How did Finland develop from one of the poorest countries in Europe to one of the most successful nations in the world? How has the United States impacted Finland, and what kind of impressions has “brave little Finland” made on Americans?
Explore Finland’s journey through the lens of Finnish-American relations by clicking the Centennial Stories titles listed below. The articles were written in honor of Finland's centennial celebrations in 2017.
The first humans arrived in Finland approximately 10 000 years ago after the end of the last ice age. The recorded history of Finland began in the 12th century. Until those times the geographical area that is now Finland was a political vacuum.
The Communist revolution of October 1917 in Russia enabled the Finnish senate to declare independence on December 6, 1917. Independent Finland was first recognized by the Soviets one month later. By mid-January 1918, Germany, Norway, Sweden, Denmark and France had recognized the independence of Finland.
During the interwar period, Finland made remarkable political, social and economic progress. The democratic institutions grew stronger, and the country worked hard to unify its people after the bloody civil war. Even though Finland was industrializing, almost 60% of the nation’s workforce was still engaged in agriculture and forestry.
Even though Finland and the Soviet Union concluded numerous treaties during the 1920s and 1930s, including a non-aggression treaty, the relationship between the two countries remained tense. Finland’s fate in the Second World War was tied to the Molotov–Ribbentrop pact made between Germany and the Soviet Union in August 1939.
The Second World War had a heavy impact on Finland. Out of a population of some 3,7 million people, approximately 86,000 died in the war and 57,000 were permanently disabled. There were 24,000 war widows and 50,000 orphans. Nearly half a million refugees, Finns from the ceded areas, needed to be resettled.
The late 1950s ushered in an optimistic period in the domestic development of Finland. As the building of a Nordic welfare state began to take speed, it also needed to take into account the movement of people from rural to urban areas. Compared to other Western countries, Finland urbanized rather late.
Finland went through major changes as the country urbanized and started to implement a broad and institutionalized welfare policy. The baby boomers became adults at a time when the living standards were rapidly improving.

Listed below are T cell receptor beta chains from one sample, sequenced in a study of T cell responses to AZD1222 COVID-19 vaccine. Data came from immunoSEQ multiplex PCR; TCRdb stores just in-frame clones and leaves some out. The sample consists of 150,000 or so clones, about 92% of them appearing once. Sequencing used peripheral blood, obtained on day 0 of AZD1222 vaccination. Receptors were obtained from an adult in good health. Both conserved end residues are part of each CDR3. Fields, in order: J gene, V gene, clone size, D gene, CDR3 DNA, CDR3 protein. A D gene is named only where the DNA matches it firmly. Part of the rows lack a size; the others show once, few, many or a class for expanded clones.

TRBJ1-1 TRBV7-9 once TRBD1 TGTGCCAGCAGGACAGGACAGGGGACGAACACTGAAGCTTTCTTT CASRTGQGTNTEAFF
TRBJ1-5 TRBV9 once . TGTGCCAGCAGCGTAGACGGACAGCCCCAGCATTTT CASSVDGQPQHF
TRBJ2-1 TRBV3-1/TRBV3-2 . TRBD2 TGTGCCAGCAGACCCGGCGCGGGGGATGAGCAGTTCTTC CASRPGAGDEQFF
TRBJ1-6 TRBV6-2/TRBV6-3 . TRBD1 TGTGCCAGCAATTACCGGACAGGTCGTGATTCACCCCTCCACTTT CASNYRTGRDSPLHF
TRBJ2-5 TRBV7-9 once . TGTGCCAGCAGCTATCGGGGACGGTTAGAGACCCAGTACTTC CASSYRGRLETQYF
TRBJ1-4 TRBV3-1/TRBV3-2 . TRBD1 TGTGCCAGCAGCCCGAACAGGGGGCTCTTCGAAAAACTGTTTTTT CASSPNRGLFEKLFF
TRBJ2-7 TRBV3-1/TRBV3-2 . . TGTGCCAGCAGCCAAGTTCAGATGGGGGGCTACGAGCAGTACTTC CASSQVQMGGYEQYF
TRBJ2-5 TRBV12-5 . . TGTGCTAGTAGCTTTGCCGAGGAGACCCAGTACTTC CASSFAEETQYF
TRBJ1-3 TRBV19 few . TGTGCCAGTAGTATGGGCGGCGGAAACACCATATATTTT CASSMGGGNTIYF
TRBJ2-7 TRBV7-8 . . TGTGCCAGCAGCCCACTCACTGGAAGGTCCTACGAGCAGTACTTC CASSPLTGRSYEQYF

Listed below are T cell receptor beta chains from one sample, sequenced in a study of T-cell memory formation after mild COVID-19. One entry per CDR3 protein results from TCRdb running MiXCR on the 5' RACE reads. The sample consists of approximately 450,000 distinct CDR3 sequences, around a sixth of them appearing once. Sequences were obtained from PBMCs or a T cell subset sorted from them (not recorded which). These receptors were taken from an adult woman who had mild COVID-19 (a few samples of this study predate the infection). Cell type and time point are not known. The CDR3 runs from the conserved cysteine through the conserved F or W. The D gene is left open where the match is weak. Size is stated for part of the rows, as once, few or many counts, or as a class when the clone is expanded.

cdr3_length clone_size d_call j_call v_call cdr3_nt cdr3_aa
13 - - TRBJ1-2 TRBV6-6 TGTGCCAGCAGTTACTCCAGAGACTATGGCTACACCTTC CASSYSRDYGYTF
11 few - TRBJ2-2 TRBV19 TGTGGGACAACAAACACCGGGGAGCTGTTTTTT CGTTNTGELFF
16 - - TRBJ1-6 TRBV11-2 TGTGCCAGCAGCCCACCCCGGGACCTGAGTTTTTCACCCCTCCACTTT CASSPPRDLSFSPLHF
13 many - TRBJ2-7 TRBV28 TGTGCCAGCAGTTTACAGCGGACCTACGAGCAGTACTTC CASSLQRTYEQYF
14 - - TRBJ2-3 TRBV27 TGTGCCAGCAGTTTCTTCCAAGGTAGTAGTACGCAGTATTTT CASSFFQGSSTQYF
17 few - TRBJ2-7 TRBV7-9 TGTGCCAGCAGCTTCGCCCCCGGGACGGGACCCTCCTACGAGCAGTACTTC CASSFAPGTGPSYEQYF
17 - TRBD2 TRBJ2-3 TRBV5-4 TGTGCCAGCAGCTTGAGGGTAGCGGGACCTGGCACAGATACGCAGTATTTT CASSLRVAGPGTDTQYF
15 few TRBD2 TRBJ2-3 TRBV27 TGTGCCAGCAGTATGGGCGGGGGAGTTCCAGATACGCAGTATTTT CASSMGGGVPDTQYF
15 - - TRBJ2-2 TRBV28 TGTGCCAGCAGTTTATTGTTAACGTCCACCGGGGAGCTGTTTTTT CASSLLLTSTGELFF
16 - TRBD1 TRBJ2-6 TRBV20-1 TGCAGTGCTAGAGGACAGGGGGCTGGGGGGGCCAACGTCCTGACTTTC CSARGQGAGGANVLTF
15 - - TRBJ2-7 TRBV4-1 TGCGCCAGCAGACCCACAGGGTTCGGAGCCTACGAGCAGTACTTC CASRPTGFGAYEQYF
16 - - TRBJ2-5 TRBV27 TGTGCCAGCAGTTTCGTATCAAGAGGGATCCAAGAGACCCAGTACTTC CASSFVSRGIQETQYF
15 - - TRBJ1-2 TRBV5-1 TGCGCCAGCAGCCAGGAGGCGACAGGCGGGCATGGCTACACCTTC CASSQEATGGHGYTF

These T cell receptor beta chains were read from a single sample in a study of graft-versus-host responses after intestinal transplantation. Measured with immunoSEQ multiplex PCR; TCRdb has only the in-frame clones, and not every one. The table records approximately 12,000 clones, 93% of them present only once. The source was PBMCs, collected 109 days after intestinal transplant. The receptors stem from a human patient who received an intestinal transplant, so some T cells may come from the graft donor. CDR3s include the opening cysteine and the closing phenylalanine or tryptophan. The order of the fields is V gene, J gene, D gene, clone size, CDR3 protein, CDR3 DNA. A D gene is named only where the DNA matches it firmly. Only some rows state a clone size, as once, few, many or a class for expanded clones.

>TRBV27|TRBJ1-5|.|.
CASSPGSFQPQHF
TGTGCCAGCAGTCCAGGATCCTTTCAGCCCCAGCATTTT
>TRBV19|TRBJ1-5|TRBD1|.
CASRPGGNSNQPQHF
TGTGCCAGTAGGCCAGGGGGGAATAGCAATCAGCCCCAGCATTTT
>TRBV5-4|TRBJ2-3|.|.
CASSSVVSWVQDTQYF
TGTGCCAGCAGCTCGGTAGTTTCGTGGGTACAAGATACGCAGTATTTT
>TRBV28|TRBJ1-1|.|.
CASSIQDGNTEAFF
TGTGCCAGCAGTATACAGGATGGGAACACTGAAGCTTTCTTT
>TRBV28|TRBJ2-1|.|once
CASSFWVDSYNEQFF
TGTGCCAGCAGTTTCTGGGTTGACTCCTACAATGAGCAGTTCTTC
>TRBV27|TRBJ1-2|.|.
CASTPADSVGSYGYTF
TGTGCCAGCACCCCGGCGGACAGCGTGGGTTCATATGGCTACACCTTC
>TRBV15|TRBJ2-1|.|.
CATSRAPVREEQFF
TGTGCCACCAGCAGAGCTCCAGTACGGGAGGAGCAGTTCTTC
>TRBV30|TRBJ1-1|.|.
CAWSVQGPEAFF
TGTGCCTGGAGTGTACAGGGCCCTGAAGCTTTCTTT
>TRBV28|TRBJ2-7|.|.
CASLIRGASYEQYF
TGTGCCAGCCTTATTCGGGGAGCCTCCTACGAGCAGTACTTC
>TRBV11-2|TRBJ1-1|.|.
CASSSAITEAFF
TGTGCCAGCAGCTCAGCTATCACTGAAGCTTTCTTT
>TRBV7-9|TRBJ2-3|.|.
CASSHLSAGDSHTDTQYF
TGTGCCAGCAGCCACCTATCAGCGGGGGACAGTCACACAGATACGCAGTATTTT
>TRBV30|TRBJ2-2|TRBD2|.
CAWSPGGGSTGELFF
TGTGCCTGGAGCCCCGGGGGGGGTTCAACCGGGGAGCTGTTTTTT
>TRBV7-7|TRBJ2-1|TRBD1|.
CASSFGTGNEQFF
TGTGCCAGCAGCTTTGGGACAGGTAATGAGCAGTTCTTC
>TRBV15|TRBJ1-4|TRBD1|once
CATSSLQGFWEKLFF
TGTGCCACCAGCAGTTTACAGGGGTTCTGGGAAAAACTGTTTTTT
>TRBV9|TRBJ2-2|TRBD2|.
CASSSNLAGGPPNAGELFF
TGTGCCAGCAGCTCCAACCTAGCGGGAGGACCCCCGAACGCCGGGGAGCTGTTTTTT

In the 1980s, the Finnish economy boomed, and people were optimistic about the future. The country had developed into a prosperous society, and there was a strong emphasis on the Nordic welfare state. People had more money than ever before, and they used it to buy property, to travel, and to start new hobbies like windsurfing and downhill skiing.
The fall of the Berlin Wall and the collapse of the Soviet Union fundamentally changed the post-World War II order in international relations. The Cold War and the confrontation between the East and the West became history. Estonia, Latvia and Lithuania re-declared their independence. The situation in the immediate neighborhood of Finland changed dramatically, for the better.
After joining the European Union, Finland placed a lot of emphasis on the international role of the Union, believing that the EU is a predominant stabilizing force in Europe, politically and economically. Finns discussed joining NATO, but the majority felt that the security situation of the country was good, and no security deficit existed.
The ever globalizing world has offered Finland a lot of opportunities that have helped it overcome some of the challenges posed by its geographic location. Without the technological advances and the resulting interconnectedness Finland was almost like a remote island in the far north, even ice-bound most winters. In particular, modern information technology has made distances irrelevant in many senses, both inside and outside of the country.
Finland has come far during the past 100 years. When Finland gained its independence in 1917 it was one of the poorest countries in Europe. Today Finland is one of the most successful nations in the world. We have examined Finland’s past in the previous 11 parts of this series. Now it is time to look into the future and imagine how Finland will be in 2117.